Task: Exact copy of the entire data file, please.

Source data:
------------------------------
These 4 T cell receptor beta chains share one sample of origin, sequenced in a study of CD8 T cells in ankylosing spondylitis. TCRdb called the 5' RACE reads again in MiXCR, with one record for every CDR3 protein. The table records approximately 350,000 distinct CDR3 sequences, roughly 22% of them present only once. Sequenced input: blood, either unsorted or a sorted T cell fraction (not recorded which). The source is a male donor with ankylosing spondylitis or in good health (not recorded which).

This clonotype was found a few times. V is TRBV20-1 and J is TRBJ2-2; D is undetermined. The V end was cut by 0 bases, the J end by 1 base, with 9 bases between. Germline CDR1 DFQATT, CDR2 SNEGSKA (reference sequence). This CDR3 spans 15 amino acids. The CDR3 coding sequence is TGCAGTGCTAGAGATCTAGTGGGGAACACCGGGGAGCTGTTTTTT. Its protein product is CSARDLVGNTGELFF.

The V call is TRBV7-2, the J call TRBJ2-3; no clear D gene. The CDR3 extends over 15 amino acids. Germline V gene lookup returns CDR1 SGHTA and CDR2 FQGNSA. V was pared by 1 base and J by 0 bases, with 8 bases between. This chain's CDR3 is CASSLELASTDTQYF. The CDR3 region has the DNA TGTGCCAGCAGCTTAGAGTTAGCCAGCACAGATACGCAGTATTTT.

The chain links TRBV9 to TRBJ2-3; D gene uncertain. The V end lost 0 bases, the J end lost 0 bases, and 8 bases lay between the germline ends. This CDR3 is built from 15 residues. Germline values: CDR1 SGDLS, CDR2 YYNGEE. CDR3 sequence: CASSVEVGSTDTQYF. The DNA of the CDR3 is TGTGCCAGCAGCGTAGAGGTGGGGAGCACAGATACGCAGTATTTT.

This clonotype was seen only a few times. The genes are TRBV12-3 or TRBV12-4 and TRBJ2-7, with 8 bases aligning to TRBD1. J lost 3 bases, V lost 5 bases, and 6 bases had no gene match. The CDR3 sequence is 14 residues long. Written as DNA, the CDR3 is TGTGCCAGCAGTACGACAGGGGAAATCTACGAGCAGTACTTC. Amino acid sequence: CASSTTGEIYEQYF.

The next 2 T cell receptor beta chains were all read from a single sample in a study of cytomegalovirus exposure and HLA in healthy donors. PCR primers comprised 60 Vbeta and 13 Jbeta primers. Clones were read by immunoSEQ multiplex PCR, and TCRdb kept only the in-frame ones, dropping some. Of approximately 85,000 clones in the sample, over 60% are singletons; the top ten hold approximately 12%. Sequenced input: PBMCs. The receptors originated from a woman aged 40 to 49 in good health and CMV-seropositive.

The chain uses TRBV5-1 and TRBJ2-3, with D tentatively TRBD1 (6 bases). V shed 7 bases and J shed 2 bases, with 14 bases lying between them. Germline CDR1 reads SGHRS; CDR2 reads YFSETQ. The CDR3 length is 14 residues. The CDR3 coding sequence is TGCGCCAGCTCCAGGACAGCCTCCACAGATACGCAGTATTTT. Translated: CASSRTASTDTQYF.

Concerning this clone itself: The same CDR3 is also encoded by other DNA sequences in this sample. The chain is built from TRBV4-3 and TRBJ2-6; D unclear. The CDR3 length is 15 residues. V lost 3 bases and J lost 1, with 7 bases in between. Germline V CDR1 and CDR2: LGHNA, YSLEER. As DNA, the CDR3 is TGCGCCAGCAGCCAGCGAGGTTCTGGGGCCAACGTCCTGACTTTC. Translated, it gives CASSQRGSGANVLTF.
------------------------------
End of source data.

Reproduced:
These 4 T cell receptor beta chains share one sample of origin, sequenced in a study of CD8 T cells in ankylosing spondylitis. TCRdb called the 5' RACE reads again in MiXCR, with one record for every CDR3 protein. The table records approximately 350,000 distinct CDR3 sequences, roughly 22% of them present only once. Sequenced input: blood, either unsorted or a sorted T cell fraction (not recorded which). The source is a male donor with ankylosing spondylitis or in good health (not recorded which).

This clonotype was found a few times. V is TRBV20-1 and J is TRBJ2-2; D is undetermined. The V end was cut by 0 bases, the J end by 1 base, with 9 bases between. Germline CDR1 DFQATT, CDR2 SNEGSKA (reference sequence). This CDR3 spans 15 amino acids. The CDR3 coding sequence is TGCAGTGCTAGAGATCTAGTGGGGAACACCGGGGAGCTGTTTTTT. Its protein product is CSARDLVGNTGELFF.

The V call is TRBV7-2, the J call TRBJ2-3; no clear D gene. The CDR3 extends over 15 amino acids. Germline V gene lookup returns CDR1 SGHTA and CDR2 FQGNSA. V was pared by 1 base and J by 0 bases, with 8 bases between. This chain's CDR3 is CASSLELASTDTQYF. The CDR3 region has the DNA TGTGCCAGCAGCTTAGAGTTAGCCAGCACAGATACGCAGTATTTT.

The chain links TRBV9 to TRBJ2-3; D gene uncertain. The V end lost 0 bases, the J end lost 0 bases, and 8 bases lay between the germline ends. This CDR3 is built from 15 residues. Germline values: CDR1 SGDLS, CDR2 YYNGEE. CDR3 sequence: CASSVEVGSTDTQYF. The DNA of the CDR3 is TGTGCCAGCAGCGTAGAGGTGGGGAGCACAGATACGCAGTATTTT.

This clonotype was seen only a few times. The genes are TRBV12-3 or TRBV12-4 and TRBJ2-7, with 8 bases aligning to TRBD1. J lost 3 bases, V lost 5 bases, and 6 bases had no gene match. The CDR3 sequence is 14 residues long. Written as DNA, the CDR3 is TGTGCCAGCAGTACGACAGGGGAAATCTACGAGCAGTACTTC. Amino acid sequence: CASSTTGEIYEQYF.

The next 2 T cell receptor beta chains were all read from a single sample in a study of cytomegalovirus exposure and HLA in healthy donors. PCR primers comprised 60 Vbeta and 13 Jbeta primers. Clones were read by immunoSEQ multiplex PCR, and TCRdb kept only the in-frame ones, dropping some. Of approximately 85,000 clones in the sample, over 60% are singletons; the top ten hold approximately 12%. Sequenced input: PBMCs. The receptors originated from a woman aged 40 to 49 in good health and CMV-seropositive.

The chain uses TRBV5-1 and TRBJ2-3, with D tentatively TRBD1 (6 bases). V shed 7 bases and J shed 2 bases, with 14 bases lying between them. Germline CDR1 reads SGHRS; CDR2 reads YFSETQ. The CDR3 length is 14 residues. The CDR3 coding sequence is TGCGCCAGCTCCAGGACAGCCTCCACAGATACGCAGTATTTT. Translated: CASSRTASTDTQYF.

Concerning this clone itself: The same CDR3 is also encoded by other DNA sequences in this sample. The chain is built from TRBV4-3 and TRBJ2-6; D unclear. The CDR3 length is 15 residues. V lost 3 bases and J lost 1, with 7 bases in between. Germline V CDR1 and CDR2: LGHNA, YSLEER. As DNA, the CDR3 is TGCGCCAGCAGCCAGCGAGGTTCTGGGGCCAACGTCCTGACTTTC. Translated, it gives CASSQRGSGANVLTF.